From source legacy systems to Input data area for storage of raw data. Also called Raw data, Source, Le­gacy, Capture Operational Data layer, Data Acquisition or Ex­tract. Empty this area in the beginning of the ETL process. Datatypes will be ad­justed to fit with the receiving database system. Do reconciling between data ware­house and source legacy systems with reconciliation of row count and sum of values and mark as re­con­ci­led and do auditing report. (to reconcile in danish at afstemme, stemmer overens). Maybe a receipt sy­stem where IDA tells the source legacy systems that data has been received. Data might be wrong in input data area or in archive and later source legacy system will resend a new revision of data, therefore important to create output views that filter wrong data away and making correct data as an extraction to the next layer of the data warehouse. Each table has a column IdaInsertTime so all rows in all tables will use the same capture time as a received date that can be used later for keep history. IdaInsertTime re­pre­sents a snapshot of the total amount of data as it look likes in the source legacy systems. IdaInsertTime can be set in a System database when the fetching is starting and ETL jobs/pac­ka­ges/trans­forma­tions/sql will reuse the same time for all data rows. So­me­times a source legacy system has a Changed co­lumn with data/time of first inserted or data/time of latest updated data in the row/record that can be used for later history.

Exchanging data from source legacy system to IDA can be in different formats e.g. JSON data-interchange format where I prefer storing data for IDA in a relational database with tables with rows, columns and data types, I must parse a json for­mat.

Kimball recommends that source legacy systems express data at the lowest detail possible for maximum flexibility and extensibility to provide the data warehouse for simplicity and ac­ces­sibility and it will be the data warehouse to make summary data, not the ope­ra­tio­nal source data system. IDA is a mirror of the source.

 

Archive - ARC

From Input data area to Archive. Also called Operational Data Store (ODS), Persistent Staging Area (PSA), Persistence Layer, Data Repository or History. Never empty this area because it is archiving of time variant source data and it will retain historical value changes in the source legacy system. Simple data adjustment can be done to gain same date and amount format and same data representation of a social security number etc. but it will be in new columns so the original values are unchanged. Each table has co­lumns e.g. IdaInsertTime, ArcInsertTime (date­ti­me2(7) default sysdatetime(), not unique per row), ArcTs (timestamp, row­version, unique per row), ArcRecordId (a sequence number per row per table for uni­que­ness) to fetch delta data out of the archive that have not yet been loaded, and maybe an ArcGlobalId (unique sequence number per row across all tables). Each table can also have a source legacy system indicator. Reasons for having an archive can come from issues of data quality and data governance and external regulations e.g. Sarbanes-Oxley, Basel I, Basel II, HIPAA. Data Vault is one approach of an implementation of an archive as a back-room. Archive is a versioning of the source. Read more about how to load data from an archive in chapter 8.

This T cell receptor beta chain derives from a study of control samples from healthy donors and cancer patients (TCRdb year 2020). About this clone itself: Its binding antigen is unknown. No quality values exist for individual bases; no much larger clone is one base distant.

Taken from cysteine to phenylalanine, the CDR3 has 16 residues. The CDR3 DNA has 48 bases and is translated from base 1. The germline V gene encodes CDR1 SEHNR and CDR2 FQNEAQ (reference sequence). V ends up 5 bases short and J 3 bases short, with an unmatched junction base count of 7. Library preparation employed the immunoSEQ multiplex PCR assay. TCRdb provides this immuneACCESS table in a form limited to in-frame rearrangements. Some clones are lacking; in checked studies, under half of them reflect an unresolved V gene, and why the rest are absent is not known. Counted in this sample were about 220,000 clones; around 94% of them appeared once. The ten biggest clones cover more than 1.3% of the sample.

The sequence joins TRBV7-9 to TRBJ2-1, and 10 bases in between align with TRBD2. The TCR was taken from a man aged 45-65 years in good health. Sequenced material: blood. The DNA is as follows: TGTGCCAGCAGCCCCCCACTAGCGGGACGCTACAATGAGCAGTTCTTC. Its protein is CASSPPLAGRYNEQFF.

Data staging area - DSA

From Archive to Data staging area by extraction to prepare data cleansing, data clea­ning and data scrubbing (e.g. trim string, unicode string, max length of string, null gets a value as 0 or empty string '', replace illegal characters, replace value, ve­ri­fi­cation of data type, data syntax, date format (e.g. mm/dd/yy convert to UTC yyyy-mm-dd), correcting misspelling, fix im­pos­sible values, punc­tuation and spel­ling differences), to achieve common format, notation, re­pre­sen­ta­tion, validate da­ta, correct data and data deduplica­tion by selecting one of the duplicate rows and keep the others in a variety table. The data cleansing and data integration process with multiple source legacy systems is to make data cleaned and conformed, e.g. a gender code from one source as »Man, Women«, another as »M, F« will be con­for­med to »Male, Female« through a mapping of source data. Data enrichment accor­ding to business rules, iden­ti­fy dimension data and fact data with derived values e.g. total cost and re­venue, elapsed time and overdue time. This is the trans­for­ma­tion of data. Empty this area in the beginning of the ETL process because data is only transient in this layer. When an Archive is stored on an another server it is common to load data from the archive into a data staging area e.g. data to a dimension of type 2 or 7 and from the stage table do the merge or insert/update to the dimension table in the data mart area. I like to design a stage table to suit the destination or target table structure in a data mart rather than the source e.g. translate names of columns and data types, merge or divide columns like a Name to become two columns of Firstname and Surname. I like to use computed columns in a stage table for calculation, string manipulation and hashbyte value for a com­parison column to compare data with a dimension table in the data mart area.